per= (PI/formula)*100;
	dif= PI-formula;
	if(dif<bestdif){ //since if the dif<bestdif, per>bestper and should get updated.
		bestdif=dif; 
		bestper=per;
	}
	x++;
	tries--;
	}
	if(tries=0){
		// upload best result after 10 tries. Upload: x,bestdif,bestper
		tries = 10; // to continue the loop
	}
	
}

flier: I'm sure that I made mistakes / created errors in this code:

define PI 3.141592653589793238462643383279 // first 30 decimals of pi

So a decimal with 30 places, what are you expecting the compiler to do with that ?

Arduino supports only float variables, which have at most 7 significant digits.

Consider using the BigNumber library for arbitrary precision calculations.

srnet: So a decimal with 30 places, what are you expecting the compiler to do with that ?

A more precise estimate for the difference between output and desired output.

jremington: Arduino supports only float variables, which have at most 7 significant digits.

Consider using the BigNumber library for arbitrary precision calculations.

Thanks for your advice, I'll use it in the code.

That formula isn't going to do you any good either. As x tends to infinity, x*sin(180/x) tends to 180. If you use PI instead of 180, then as x tends to infinity, x*sin(PI/x) tends to PI. But that has to be the dumbest way of calculating PI, because you need to know the value of PI before you can calculate it.

Pete

el_supremo: That formula isn't going to do you any good either. As x tends to infinity, x*sin(180/x) tends to 180.

Pete

I got this information from:https://math.stackexchange.com/questions/930402/why-does-y-x-sin-frac180x-approach-pi

limx→∞[x⋅sin(180x)]
=limx→∞[sin(180x)x−1]
=limx→∞⎡⎣cos(180x)⋅−180x2−x−2⎤⎦
=limx→∞[180cos(180x)]
Now you can argue that since limx→∞180x=0 and cos(0)=1 that limx→∞cos(180x)=1. So
limx→∞[180cos(180x)]=180⋅1=180
And since 180 degrees is the same as π radians, we have shown mathematically just what you have witnessed on your calculator.

And how well does that work, on the Arduino with 6 digits of accuracy (22/7 is good to 4 digits, rounded)?

If you use a calculator set to use degrees, then x*sin(180/x) will tend to PI as x tends to infinity. But the sin function on Arduino only uses radians which requires that you convert 180/x to radians, which is PI/x. You still end up calculating PI when you already know its value.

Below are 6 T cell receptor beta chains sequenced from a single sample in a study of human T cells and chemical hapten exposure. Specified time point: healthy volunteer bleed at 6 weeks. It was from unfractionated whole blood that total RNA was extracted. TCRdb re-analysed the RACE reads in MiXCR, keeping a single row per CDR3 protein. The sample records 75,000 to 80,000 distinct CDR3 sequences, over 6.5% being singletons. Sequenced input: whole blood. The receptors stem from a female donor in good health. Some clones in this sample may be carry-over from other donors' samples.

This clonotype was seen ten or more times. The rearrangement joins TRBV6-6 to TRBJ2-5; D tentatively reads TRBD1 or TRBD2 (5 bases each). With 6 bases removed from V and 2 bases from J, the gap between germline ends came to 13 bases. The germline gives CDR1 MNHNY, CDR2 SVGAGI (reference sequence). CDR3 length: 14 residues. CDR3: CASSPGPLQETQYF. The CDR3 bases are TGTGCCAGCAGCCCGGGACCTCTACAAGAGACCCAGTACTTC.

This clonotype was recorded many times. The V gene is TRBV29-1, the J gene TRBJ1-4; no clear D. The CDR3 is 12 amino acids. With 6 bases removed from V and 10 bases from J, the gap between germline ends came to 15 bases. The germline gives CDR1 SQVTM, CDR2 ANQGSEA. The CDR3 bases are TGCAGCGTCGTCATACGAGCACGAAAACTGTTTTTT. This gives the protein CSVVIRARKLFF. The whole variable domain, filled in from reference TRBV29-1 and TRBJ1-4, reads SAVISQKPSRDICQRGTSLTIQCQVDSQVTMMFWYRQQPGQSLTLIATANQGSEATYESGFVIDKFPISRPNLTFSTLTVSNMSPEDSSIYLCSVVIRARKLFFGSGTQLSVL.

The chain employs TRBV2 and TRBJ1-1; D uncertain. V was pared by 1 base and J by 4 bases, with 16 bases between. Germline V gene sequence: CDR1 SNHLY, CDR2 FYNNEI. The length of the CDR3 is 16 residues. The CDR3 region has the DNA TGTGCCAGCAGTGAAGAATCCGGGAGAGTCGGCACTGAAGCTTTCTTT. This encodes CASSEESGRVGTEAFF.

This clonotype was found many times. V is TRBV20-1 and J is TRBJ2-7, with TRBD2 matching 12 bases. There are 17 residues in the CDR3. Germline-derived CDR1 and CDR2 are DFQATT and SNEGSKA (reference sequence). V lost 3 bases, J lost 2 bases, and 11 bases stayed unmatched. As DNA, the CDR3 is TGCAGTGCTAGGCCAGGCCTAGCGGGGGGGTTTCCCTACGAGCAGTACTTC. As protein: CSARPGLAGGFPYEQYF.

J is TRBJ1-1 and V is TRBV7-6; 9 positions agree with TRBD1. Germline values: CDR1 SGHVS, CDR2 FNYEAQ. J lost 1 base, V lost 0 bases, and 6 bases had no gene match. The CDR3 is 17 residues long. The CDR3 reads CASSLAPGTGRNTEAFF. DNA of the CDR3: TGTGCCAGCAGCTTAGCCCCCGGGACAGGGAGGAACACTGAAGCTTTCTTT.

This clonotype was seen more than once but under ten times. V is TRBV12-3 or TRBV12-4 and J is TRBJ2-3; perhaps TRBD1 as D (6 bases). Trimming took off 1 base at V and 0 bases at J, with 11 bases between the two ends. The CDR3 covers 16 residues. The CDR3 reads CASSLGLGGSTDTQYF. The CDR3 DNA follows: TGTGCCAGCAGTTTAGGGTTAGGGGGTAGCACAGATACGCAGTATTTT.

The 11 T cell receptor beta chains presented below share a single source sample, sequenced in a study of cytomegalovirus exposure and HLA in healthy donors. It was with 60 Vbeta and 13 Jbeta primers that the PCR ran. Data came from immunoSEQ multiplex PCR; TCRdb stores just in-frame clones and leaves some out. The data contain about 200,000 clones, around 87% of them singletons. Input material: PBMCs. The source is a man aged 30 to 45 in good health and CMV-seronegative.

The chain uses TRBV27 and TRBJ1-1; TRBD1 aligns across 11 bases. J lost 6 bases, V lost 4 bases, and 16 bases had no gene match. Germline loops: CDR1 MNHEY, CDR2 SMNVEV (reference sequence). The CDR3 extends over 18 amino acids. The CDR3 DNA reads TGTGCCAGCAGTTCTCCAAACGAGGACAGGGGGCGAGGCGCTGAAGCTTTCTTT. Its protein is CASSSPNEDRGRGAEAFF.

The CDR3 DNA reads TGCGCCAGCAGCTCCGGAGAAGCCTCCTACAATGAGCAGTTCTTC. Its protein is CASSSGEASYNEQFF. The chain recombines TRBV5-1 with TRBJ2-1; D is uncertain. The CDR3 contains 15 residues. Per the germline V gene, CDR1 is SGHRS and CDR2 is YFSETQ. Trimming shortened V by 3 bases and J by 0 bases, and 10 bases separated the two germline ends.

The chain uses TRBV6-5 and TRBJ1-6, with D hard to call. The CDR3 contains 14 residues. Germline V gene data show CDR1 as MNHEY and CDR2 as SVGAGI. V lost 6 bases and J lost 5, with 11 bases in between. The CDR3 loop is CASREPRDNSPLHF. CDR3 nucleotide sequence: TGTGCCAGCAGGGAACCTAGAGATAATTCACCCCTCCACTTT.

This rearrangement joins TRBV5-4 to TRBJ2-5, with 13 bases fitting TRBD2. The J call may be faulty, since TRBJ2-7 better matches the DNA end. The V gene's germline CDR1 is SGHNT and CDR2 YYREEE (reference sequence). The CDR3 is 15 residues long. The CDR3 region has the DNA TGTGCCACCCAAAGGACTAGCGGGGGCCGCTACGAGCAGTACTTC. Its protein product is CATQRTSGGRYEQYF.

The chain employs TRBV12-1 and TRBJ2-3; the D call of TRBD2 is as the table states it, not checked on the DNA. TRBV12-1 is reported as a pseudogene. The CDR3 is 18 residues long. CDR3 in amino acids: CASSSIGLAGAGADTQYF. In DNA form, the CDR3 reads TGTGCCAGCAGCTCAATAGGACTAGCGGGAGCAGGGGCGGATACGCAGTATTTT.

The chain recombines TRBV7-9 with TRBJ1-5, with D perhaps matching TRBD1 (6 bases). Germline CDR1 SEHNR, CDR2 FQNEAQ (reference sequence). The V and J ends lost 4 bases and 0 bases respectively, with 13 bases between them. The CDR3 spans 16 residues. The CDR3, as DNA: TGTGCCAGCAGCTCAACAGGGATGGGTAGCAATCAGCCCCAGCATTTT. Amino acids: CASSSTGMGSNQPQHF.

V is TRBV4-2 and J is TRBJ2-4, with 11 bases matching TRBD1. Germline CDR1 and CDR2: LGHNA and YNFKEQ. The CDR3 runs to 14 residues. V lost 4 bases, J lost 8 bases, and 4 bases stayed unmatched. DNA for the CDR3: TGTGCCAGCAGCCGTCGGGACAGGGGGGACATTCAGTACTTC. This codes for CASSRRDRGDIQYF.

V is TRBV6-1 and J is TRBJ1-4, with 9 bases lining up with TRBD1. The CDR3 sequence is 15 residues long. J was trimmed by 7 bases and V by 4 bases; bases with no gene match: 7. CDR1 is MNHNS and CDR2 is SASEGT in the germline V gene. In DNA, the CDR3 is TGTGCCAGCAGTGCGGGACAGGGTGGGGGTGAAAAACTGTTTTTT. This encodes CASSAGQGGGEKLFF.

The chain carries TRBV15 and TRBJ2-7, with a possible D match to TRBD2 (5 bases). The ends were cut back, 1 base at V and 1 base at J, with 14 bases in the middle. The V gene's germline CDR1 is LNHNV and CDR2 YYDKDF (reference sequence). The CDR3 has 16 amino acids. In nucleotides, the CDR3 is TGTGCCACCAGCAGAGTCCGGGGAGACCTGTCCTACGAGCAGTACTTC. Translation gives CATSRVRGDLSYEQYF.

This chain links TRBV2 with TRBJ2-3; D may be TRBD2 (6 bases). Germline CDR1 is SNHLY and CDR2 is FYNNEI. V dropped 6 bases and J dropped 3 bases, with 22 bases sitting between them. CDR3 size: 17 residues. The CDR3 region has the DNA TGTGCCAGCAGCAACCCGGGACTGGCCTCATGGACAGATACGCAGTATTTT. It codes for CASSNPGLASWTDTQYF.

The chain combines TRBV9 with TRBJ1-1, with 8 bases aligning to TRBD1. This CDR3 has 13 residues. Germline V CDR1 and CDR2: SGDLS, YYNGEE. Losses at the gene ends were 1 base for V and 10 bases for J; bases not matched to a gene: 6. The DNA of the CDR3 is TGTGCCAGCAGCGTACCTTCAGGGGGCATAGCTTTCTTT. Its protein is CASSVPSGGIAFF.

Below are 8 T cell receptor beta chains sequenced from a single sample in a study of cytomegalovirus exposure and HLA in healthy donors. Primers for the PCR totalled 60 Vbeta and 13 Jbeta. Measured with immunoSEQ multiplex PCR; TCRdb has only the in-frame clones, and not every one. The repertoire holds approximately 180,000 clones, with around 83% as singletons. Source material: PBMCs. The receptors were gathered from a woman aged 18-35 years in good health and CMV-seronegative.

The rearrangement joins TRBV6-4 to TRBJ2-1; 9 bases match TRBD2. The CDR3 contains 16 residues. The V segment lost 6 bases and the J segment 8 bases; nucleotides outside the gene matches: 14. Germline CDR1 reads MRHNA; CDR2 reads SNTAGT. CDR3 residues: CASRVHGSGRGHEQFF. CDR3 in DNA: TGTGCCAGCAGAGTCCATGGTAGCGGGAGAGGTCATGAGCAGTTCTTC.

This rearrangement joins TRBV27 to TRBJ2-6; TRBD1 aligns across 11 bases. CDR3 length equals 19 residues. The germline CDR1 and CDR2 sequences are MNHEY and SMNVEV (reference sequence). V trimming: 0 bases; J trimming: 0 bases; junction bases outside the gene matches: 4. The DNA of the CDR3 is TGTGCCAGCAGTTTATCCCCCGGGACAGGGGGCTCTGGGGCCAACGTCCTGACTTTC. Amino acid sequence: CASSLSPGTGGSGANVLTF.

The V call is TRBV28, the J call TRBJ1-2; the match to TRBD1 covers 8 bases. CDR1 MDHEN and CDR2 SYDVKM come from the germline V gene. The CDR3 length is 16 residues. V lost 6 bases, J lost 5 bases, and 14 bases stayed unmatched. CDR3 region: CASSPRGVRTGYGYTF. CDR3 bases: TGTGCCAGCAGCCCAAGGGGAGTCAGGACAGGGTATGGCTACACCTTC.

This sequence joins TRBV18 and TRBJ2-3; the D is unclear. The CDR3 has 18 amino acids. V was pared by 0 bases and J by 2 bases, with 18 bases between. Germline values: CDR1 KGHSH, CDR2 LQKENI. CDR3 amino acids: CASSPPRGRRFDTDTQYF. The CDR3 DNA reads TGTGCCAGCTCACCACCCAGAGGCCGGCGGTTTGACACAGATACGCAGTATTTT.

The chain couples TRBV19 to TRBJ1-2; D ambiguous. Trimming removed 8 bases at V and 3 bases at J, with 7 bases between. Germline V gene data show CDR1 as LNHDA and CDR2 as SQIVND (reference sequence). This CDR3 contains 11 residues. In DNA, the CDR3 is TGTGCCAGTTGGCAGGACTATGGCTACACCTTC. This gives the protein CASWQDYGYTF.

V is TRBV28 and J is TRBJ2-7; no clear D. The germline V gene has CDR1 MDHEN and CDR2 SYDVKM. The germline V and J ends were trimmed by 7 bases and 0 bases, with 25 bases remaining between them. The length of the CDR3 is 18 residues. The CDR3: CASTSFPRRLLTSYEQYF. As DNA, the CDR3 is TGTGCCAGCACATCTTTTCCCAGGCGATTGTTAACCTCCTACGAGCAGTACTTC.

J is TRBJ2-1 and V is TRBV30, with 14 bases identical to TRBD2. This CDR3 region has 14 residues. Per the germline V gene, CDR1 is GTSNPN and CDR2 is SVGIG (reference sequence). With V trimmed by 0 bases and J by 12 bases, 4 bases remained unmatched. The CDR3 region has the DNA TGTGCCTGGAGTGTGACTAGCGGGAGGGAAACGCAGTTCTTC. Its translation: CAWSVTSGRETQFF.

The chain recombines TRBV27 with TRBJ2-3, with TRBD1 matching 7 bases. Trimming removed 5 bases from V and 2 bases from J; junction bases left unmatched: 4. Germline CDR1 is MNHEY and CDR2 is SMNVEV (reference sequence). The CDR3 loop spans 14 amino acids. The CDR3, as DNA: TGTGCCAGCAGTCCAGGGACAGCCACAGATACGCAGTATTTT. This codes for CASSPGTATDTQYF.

If you want to calculate PI, a common way to do it is 4*atan(1). atan(x) = x - (x^3)/3 + (x^5)/5 - (x^7)/7 + (x^9)/9 - ..... atan(1) = 1 - 1/3 + 1/5 - 1/7 + 1/9 - ..... As you add more terms, atan(1) produces successively better approximations to PI/4.

Another number you could calculate is e (2.7182818.....). e = 1 + 1 + 1/2! + 1/3! + 1/4! .....

But, as @jremington has pointed out, on Arduinos which only use single precision float, the best you are going to get from this is 7 digits of precision.

Pete

Thanks for the explanation Pete Ill look into using those codes.

I’ve looked into the BigNumbers section and found this that calculates e in around 100 digits:

#include "BigNumber.h"

static int DIGITS = 103;

void print_bignum (bc_num x)
{
 char *s=bc_num2str(x);
 Serial.println (s);
 free(s);
}

void setup ()
{
 Serial.begin (115200);
 Serial.println ();
 Serial.println ();
 bc_init_numbers ();  // initialize library

 char buf [10]; 

 // some big numbers
 bc_num n= NULL, e = NULL, one = NULL;

 // the number: 1
 bc_str2num (&one, "1", DIGITS);

 e = bc_copy_num (one);
 n = bc_copy_num (one);

 for (int j = 1; j <= 200; j++)
 { 
   bc_num E = bc_copy_num (e);
   bc_num i = NULL;
   sprintf (buf, "%i", j);
   bc_str2num(&i, buf, DIGITS);
   bc_multiply (i, n, &n, DIGITS);  // n is i! (factorial of i)
   bc_free_num (&i);
   bc_num inverse = NULL;
   bc_divide (one, n, &inverse, DIGITS);
   bc_add (inverse, e, &e, DIGITS);
   bc_free_num (&inverse);
   if (bc_compare (e, E) == 0)  // sequence has converged
     break;
   bc_free_num (&E);
 }

 print_bignum (e);
} // end of setup

void loop () { }

I strongly believe Ill be able to change this code to calculate pi etc.

But where this topic started: Would I2C be “good enough” for the transfer of output, I have my concerns that if I send the 100 digits of e it’ll overflow.

The I2C protocol doesn't care what data you are sending, but the I2C library probably will require that you send no more than 32 characters at a time - IIRC the buffer is 32 characters.

Pete

el_supremo:
The I2C protocol doesn’t care what data you are sending, but the I2C library probably will require that you send no more than 32 characters at a time - IIRC the buffer is 32 characters.

Pete

Thanks Pete,

32 characters looks good enough for the difference and percentage.